Have you ever clicked a link on a website, and it’s opened on a new tab in the browser? If you’ve been wondering how you can do that with your links, this article will act as your guide.
To follow and completely understand this guide, you will need to have:
- A web browser (I’m using Google Chrome).
- Basic understanding of HTML tags and attributes.
- A text editor (I'm using Visual Studio Code).
<a> tag (also known as the anchor element or the
<a> element) is an HTML tag that defines a hyperlink, which is used to point from one webpage to another. The anchor element has several attributes, but we will focus specifically on the href and target attributes in this article and a little of the rel attribute.
Attributes in HTML are special words used inside the opening tag of an element to control the element's behavior. HTML attributes are a modifier of an HTML element type.
- href - Specifies the URL of the page the link goes to
- target - Specifies where to open the linked document
The href attribute specifies the URL of the page the link goes to when it’s clicked. Below is an example of how to use the href attribute within the
<a href="https://www.dev.to/devwraithe">My profile</a>
The above code consists of the
<a> element which specifies the element as a hyperlink, the href attribute, which wraps the URL to point to and the line of text between the opening and closing tags which is the clickable link of the hyperlink.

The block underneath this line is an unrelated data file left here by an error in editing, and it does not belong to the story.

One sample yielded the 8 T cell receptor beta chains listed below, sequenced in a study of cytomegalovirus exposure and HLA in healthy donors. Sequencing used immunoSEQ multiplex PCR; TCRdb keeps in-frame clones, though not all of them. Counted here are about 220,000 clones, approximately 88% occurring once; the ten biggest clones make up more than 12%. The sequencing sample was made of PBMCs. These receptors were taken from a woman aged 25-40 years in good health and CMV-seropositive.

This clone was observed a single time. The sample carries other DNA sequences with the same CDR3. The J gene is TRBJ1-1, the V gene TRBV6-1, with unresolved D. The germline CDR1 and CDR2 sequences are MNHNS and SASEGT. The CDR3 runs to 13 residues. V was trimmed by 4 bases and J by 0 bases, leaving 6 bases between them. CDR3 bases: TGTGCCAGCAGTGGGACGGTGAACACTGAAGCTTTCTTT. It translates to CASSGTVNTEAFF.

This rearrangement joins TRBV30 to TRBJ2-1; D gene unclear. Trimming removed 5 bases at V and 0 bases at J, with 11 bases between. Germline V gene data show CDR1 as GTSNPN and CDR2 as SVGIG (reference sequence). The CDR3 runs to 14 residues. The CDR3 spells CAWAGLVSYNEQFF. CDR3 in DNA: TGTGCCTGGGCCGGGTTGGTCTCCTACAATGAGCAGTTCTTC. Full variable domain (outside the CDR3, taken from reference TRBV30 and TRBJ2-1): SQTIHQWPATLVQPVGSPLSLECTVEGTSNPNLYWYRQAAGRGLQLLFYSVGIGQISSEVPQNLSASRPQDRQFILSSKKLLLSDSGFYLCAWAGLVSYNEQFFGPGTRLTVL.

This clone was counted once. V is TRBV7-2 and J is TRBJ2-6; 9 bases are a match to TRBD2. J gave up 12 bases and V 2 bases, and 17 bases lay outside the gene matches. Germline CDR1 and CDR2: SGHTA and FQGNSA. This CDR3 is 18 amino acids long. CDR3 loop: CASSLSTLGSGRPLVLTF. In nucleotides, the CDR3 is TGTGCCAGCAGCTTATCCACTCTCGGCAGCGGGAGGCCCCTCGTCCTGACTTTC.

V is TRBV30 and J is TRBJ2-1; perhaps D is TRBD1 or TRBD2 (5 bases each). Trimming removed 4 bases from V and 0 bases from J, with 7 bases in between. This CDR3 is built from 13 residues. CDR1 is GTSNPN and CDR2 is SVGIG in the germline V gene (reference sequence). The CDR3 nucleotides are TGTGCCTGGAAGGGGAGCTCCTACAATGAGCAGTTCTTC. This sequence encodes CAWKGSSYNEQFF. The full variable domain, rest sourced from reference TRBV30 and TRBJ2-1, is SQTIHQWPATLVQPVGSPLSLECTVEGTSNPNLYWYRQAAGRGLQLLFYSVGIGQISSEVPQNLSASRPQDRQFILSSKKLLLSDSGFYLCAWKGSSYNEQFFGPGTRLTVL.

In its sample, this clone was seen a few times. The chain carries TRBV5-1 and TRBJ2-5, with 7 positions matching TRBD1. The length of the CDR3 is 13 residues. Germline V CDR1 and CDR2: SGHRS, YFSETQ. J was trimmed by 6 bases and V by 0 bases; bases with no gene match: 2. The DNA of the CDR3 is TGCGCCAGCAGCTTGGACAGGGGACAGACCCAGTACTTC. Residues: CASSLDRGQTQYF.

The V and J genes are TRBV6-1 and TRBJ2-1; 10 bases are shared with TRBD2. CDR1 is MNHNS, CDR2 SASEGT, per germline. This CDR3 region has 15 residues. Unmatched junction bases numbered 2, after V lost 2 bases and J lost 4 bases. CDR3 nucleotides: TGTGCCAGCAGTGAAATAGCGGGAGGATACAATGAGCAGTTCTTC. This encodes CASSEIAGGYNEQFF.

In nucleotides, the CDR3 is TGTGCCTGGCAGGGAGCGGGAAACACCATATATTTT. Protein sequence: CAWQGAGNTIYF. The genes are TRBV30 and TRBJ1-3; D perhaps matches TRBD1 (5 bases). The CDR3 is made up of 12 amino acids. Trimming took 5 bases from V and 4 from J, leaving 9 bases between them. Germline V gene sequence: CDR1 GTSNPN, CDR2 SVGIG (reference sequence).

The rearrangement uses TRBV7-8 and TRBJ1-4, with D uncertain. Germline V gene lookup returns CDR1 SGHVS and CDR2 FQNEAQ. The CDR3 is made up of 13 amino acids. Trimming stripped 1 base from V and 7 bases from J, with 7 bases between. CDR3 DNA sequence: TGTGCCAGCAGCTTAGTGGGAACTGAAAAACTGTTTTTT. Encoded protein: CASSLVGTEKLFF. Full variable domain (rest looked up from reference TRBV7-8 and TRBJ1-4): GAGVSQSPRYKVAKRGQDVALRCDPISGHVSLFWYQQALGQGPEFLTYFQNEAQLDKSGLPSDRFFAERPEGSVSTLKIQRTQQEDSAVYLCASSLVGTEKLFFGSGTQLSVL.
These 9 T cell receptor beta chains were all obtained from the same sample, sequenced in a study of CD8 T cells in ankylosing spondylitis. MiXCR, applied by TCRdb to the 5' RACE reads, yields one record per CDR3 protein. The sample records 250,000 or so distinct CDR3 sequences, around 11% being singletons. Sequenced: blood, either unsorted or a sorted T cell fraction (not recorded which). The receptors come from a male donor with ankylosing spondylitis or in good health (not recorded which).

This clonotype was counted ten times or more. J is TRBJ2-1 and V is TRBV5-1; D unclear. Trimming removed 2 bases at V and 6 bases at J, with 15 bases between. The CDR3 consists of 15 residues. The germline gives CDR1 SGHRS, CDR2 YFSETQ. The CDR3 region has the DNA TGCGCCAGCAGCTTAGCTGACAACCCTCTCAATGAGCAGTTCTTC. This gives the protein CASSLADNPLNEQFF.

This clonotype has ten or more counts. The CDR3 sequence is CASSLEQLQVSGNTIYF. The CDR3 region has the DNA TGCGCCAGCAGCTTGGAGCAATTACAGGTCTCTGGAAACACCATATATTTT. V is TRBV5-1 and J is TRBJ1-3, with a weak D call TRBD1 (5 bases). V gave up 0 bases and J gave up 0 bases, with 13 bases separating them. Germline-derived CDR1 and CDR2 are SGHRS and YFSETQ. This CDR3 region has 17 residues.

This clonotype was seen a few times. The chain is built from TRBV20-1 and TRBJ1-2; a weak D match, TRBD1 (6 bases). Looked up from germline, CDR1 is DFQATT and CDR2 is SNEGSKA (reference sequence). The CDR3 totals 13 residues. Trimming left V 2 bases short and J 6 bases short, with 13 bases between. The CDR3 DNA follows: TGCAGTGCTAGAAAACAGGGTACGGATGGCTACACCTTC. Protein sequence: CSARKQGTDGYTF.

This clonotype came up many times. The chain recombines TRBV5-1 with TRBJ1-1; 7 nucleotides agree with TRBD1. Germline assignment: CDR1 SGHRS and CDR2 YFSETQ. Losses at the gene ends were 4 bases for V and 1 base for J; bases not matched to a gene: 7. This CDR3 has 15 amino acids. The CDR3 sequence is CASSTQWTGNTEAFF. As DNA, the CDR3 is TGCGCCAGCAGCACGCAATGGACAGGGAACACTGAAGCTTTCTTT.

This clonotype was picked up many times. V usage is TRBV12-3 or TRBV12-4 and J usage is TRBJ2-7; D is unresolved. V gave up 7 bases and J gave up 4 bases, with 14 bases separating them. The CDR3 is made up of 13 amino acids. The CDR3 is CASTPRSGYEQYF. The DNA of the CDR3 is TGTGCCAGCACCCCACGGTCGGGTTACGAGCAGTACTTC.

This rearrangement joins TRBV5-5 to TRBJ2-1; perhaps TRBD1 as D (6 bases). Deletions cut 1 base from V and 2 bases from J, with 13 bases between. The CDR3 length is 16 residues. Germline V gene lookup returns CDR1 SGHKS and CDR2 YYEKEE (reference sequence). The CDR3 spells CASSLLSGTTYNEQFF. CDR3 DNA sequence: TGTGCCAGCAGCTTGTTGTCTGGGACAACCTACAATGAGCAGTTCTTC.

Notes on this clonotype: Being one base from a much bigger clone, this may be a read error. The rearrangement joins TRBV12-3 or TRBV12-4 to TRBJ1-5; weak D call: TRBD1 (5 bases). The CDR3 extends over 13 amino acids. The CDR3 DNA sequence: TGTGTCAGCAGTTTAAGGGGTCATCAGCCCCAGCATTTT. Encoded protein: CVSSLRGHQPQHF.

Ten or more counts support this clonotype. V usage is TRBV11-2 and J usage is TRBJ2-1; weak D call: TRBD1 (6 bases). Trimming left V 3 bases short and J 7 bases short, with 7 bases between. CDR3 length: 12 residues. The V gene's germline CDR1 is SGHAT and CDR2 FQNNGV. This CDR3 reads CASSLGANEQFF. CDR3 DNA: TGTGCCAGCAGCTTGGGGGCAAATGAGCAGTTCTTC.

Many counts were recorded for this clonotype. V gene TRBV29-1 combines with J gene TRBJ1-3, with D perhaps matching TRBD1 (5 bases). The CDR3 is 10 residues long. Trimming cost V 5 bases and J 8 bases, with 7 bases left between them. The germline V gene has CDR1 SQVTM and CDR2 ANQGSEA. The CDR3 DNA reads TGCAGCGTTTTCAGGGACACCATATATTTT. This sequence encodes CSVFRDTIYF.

- Page 1:
- Page 2, opened in the current tab:
The target attribute specifies where to open the linked document. If the link is clicked while the target attribute is present, the value of the target attribute will instruct the browser on where it will open the link.
<a href="https://www.dev.to/devwraithe" target="_blank">My Profile</a>
The target attribute and the value “_blank” included in the
<a> element above basically states that “when this link is clicked, open the URL in a new tab”. However, this attribute has some drawbacks, but we’ll discuss how you can prevent these drawbacks in the next section.
- Page 1:
- Page 2, opened in a new tab:
It is recommended that whenever the target="blank" attribute is present in an anchor element, you should include the rel="noopener noreferrer" attribute to prevent a type of phishing known as Tabnabbing. The rel attribute helps to specify the relationship between the current document and the linked document.
It’s straightforward to use the HTML anchor element to open links in a new browser tab. As you have learnt in this article, all you need are three simple, easy-to-remember attributes:
- The href attribute sets the URL of the page you want to link to.
- The target attribute is set to “_blank” to tell the browser to open the link in a new tab (or window, depending on the browser settings).
- The rel attribute is set to “noreferrer noopener” to prevent malicious attacks from the pages you link to.